In less than 700 words read about the impact of leaving instructions about your funeral in your will.
I have been hearing a lot lately about some challenging situations for families facing the death of a loved one.
It is time to start talking about it!
Once upon a time I thought it a stellar idea to design my own funeral… from start to finish covering every last detail. Which songs, which poems, which pictures, who gets to speak… you get the idea? Over time two things, in particular, have changed my mind.
The first being:
I am not going to be alive at my own funeral.
Not an unsurprising detail but one that I missed when I thought about planning my funeral. And given that I am not going to be there in anything but spirit or memory then I figure it’s best to let those I “leave behind” decide how they want to say their farewells.
It’s one thing to express some desires about the kind of send-off you’d prefer… but when people get REALLY specific about their preferences and they convert them into “instructions in their will” it totally denies those in mourning the ability to say farewell in a meaningful and significant way.
The other thing that has changed my thinking is that if I want a celebration of my life that is planned and specific…
I’d best celebrate the way I want while I am alive to enjoy it.
And so I have definitely been doing that since the thought occurred to me… I think I have been doing reasonably well on that front even before this line of thinking became evident.
Why do people get specific about their funeral instructions?
There are lots of reasons why people get specific about their funeral or send-off instructions and why they put them in their wills. The only way to legally ensure your instructions about your send-off are followed are to enshrine them in your Last Will and Testament. Reasons for doing so might include, and yet are certainly not limited to:
- Personal reflections of self…
which might range from a lack of self-worth (‘Nobody will miss me when I am gone’), to an overinflated sense of self-importance (‘Throw me a whopper of a send-off because everyone loves me and will want to hear how significant and important I was while I lived – in case I didn’t tell you enough while I was alive’)
- Financial implications…
If allowances haven’t been made by a person to cover the financial considerations of their funeral they might not want others to have to bear the costs of a send-off let alone a big send-off. And conversely, a person may have set aside a significant amount for their funeral such that a fully loaded celebration of their life can occur.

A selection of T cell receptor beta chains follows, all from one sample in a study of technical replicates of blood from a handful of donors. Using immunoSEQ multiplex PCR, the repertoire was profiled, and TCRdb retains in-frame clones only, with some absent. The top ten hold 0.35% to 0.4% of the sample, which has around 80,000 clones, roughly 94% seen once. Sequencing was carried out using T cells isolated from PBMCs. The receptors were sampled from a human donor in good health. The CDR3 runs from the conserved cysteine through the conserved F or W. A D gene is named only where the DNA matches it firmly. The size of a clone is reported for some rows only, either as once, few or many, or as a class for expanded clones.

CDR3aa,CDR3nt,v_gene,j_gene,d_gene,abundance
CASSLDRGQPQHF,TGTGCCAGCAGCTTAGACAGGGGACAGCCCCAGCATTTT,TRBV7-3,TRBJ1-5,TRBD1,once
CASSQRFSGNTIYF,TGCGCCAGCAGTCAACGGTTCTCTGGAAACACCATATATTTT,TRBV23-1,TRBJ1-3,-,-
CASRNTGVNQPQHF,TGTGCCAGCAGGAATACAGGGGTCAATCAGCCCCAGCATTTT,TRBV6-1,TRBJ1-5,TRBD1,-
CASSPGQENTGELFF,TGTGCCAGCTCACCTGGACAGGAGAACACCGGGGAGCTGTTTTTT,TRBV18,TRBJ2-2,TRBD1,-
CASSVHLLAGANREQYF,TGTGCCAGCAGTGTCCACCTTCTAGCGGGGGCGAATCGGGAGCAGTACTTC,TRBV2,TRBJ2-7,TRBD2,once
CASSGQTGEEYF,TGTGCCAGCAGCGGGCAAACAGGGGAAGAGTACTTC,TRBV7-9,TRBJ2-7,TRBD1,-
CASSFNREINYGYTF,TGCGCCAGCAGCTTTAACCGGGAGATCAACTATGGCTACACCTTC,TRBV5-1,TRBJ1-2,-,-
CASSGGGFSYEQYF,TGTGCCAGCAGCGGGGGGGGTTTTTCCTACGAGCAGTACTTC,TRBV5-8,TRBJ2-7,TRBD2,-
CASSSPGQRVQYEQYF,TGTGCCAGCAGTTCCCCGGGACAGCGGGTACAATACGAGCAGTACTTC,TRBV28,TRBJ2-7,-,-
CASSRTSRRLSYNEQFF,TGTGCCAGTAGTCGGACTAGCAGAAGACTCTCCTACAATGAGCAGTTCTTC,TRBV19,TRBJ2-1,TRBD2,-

- A waste of time and resources…
If a person is particularly aware of the potential cost involved in a funeral or other send-off they may prefer the funds to be bequeathed to loved ones or partially donate some of their wealth to charitable organisations or particular causes.
- Maintaining control…
for others a sense of control may have been important while they were living and they may choose to prolong that sense of control for as long as possible by enshrining in law how their send-off will occur.
- Having the last laugh (metaphorically speaking)…
by choosing and ensuring their preferred send-off occurs people can intentionally or otherwise have the final say of what happens or doesn’t happen at their send-off because they feel like they had little or no say in their affairs while they were living.
As I mentioned this list of reasons for enshrining your send-off instructions in your Last Will and Testament is by no means inclusive of every and all reasons…
Think about the way you would want to celebrate a loved one’s life and how you’d feel if you had no say in how you would want to say farewell!
More on what happens when the people who are left behind lose the legal or familial right to mourn in a meaningful way another time.
We have just one life…
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Just One Life… doing and designing dying and death differently and with dignity and distinction.
For more information on doing dying and death differently or to start thinking about how to handle a death of a loved one before you are overtaken by grief, organise a conversation with Jacqui today.
Call +61 (0)412 741 531 or email firstname.lastname@example.org
Jacqui Chaplin is a Lifetime Commemoration Specialist and funeral celebrant in Melbourne, Australia. She loves capturing stories of the nature of life and being human and celebrating and commemorating well lived lives and lives that have ended. Jacqui has a passion for bringing the conversations that many of us find difficult to think about, let alone speak about, out in the open so we can see how our stories, values and beliefs influence our attitudes and thinking on dying, death, mourning and grief.
This work is licensed under a Creative Commons Attribution-NonCommercial 4.0 International License.